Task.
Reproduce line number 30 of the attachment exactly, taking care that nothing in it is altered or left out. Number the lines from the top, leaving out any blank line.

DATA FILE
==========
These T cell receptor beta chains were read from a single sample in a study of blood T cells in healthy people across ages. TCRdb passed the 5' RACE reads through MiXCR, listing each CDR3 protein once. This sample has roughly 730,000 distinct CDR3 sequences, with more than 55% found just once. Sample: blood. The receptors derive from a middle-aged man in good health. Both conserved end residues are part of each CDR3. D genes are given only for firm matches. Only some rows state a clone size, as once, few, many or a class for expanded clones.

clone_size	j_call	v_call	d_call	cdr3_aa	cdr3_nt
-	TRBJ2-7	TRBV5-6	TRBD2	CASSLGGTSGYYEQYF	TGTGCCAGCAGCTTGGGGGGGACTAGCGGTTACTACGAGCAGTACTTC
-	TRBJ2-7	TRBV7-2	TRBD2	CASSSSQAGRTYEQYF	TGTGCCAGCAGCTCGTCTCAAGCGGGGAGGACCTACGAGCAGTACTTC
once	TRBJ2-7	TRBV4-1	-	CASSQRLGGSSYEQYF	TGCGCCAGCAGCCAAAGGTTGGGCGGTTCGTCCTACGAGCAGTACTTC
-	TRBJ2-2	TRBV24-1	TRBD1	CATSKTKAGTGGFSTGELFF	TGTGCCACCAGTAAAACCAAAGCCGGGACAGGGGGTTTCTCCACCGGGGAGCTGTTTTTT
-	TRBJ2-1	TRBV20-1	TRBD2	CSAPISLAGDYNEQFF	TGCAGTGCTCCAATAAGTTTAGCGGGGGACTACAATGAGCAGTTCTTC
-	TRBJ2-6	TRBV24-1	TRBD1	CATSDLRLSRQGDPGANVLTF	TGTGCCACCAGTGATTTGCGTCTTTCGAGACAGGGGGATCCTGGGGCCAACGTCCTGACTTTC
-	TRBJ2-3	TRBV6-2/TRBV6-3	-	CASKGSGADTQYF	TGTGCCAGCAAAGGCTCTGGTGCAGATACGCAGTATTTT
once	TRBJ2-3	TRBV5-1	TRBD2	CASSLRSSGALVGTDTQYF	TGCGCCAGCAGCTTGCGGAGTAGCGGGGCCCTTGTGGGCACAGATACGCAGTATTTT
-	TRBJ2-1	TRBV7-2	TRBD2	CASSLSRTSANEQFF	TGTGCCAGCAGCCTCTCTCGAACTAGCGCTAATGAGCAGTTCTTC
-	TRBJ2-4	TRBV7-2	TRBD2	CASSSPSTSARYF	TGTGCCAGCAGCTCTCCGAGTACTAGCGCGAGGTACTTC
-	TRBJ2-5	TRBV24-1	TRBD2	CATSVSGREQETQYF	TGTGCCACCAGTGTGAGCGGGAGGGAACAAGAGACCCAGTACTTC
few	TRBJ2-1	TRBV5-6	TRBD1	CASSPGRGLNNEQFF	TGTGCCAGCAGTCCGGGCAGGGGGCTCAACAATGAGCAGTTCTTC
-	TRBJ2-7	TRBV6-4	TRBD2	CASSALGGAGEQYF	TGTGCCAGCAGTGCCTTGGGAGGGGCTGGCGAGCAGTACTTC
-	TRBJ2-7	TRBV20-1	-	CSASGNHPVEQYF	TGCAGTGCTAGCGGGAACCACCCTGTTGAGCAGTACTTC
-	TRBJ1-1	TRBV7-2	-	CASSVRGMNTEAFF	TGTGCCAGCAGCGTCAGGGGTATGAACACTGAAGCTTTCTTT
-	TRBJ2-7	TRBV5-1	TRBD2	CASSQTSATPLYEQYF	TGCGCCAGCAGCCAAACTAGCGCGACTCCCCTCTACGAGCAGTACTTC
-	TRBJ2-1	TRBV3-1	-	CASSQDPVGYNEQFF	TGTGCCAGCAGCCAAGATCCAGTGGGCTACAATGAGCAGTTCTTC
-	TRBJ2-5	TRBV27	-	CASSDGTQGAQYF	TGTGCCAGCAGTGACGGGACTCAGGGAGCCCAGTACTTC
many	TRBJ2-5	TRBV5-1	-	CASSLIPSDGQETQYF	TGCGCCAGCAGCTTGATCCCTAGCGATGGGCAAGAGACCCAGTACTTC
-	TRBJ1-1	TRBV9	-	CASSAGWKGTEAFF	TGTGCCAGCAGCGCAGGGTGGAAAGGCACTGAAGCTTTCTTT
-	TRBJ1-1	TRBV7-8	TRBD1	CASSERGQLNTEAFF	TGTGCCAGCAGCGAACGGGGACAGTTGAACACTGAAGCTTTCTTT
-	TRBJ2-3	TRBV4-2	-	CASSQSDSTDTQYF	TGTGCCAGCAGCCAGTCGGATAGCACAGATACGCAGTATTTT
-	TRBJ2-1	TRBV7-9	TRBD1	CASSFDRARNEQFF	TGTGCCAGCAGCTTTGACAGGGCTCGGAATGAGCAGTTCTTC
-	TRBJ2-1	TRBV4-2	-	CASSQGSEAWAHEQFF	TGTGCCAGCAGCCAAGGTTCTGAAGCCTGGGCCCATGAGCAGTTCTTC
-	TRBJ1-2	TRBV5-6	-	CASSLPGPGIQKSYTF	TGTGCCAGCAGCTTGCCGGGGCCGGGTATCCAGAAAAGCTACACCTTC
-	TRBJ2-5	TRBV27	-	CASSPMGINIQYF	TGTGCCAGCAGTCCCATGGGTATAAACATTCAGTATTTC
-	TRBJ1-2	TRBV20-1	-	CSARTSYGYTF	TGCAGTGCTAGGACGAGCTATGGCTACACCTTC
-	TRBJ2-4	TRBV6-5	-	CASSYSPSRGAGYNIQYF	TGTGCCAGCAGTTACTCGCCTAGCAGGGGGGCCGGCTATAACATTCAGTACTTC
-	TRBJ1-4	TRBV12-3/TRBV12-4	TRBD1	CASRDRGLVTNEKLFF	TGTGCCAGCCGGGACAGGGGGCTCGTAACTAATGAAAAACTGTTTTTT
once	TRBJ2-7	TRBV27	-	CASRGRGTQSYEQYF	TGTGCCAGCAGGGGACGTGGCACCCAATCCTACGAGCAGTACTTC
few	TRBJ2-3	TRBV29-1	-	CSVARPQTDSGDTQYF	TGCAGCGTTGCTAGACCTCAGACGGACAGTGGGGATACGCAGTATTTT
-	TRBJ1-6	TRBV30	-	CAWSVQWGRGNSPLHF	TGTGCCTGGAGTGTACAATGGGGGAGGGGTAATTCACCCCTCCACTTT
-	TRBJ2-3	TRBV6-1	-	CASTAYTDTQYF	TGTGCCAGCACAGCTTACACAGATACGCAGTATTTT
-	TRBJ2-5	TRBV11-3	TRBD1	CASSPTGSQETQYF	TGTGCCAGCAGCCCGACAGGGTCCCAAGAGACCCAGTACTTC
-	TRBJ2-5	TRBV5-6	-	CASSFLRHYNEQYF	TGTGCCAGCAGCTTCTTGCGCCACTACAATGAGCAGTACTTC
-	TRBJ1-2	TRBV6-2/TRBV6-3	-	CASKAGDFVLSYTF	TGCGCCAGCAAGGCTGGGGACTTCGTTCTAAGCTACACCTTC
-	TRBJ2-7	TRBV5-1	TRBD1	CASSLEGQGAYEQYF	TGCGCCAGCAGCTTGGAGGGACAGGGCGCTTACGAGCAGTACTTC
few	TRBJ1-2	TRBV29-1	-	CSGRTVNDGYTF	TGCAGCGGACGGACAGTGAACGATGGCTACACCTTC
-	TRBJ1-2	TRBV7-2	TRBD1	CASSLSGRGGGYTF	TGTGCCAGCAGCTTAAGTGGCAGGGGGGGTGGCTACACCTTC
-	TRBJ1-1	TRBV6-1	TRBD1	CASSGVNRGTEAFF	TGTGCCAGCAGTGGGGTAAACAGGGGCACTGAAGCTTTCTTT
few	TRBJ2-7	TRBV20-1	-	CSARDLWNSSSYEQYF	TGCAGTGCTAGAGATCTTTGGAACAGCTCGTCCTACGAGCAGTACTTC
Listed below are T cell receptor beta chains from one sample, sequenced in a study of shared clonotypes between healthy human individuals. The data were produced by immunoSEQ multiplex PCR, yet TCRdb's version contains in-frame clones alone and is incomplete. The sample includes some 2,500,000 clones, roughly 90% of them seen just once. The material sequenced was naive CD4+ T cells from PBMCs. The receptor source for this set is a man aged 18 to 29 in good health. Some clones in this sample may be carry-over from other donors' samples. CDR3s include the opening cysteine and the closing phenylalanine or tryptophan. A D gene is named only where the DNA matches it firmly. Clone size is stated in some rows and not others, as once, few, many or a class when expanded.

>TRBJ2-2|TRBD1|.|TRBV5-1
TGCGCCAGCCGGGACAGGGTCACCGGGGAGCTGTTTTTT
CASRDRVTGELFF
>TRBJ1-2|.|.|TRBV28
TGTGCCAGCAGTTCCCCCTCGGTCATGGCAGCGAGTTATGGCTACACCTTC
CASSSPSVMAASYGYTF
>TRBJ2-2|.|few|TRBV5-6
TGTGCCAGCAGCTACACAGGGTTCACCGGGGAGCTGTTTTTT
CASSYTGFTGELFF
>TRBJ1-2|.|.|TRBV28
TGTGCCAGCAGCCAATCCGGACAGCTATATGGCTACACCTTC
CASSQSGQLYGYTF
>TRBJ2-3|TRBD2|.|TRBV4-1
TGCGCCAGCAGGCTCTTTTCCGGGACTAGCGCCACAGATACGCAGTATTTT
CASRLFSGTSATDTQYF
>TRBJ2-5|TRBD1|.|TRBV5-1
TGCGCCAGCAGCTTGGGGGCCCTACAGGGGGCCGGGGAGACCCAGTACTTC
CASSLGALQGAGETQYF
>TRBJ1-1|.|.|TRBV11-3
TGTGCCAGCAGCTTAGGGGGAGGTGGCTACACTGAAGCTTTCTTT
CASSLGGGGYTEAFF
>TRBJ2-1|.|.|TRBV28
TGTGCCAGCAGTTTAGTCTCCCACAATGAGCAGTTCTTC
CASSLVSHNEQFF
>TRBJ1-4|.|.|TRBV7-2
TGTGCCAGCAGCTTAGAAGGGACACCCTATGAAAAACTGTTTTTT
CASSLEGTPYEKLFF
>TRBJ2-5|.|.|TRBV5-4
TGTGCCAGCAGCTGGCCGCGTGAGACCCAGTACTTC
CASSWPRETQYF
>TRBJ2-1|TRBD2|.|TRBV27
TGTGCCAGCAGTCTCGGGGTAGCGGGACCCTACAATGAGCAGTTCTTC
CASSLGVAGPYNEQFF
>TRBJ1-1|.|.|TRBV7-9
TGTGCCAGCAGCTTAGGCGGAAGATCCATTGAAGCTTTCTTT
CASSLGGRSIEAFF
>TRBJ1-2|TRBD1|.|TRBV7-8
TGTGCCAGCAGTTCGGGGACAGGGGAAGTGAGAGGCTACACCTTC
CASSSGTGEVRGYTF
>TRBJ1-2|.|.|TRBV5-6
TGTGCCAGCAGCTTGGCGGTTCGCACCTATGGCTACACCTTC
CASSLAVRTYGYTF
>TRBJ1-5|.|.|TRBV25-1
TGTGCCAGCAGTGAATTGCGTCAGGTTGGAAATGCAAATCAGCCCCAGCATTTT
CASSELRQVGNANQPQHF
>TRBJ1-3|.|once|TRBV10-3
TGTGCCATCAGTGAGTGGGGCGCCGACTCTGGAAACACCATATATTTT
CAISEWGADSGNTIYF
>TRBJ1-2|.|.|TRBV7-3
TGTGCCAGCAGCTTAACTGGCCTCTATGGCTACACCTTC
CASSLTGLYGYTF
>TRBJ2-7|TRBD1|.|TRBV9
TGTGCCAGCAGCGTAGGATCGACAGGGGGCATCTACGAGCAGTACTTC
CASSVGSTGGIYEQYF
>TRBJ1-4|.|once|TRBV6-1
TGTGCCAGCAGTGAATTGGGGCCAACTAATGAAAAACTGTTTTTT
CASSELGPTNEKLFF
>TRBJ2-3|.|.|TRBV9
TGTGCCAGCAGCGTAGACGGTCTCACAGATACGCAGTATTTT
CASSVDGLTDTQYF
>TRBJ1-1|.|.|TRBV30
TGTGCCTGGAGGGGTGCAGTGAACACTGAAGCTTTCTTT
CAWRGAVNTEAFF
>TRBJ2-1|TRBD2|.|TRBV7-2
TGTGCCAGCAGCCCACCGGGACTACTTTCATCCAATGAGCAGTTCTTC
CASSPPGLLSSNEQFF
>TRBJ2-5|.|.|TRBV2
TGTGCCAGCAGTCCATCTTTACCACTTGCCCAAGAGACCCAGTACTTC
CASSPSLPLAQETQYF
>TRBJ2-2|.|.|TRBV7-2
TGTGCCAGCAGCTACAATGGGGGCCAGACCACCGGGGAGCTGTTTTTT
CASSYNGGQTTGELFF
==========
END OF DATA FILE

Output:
-	TRBJ2-4	TRBV6-5	-	CASSYSPSRGAGYNIQYF	TGTGCCAGCAGTTACTCGCCTAGCAGGGGGGCCGGCTATAACATTCAGTACTTC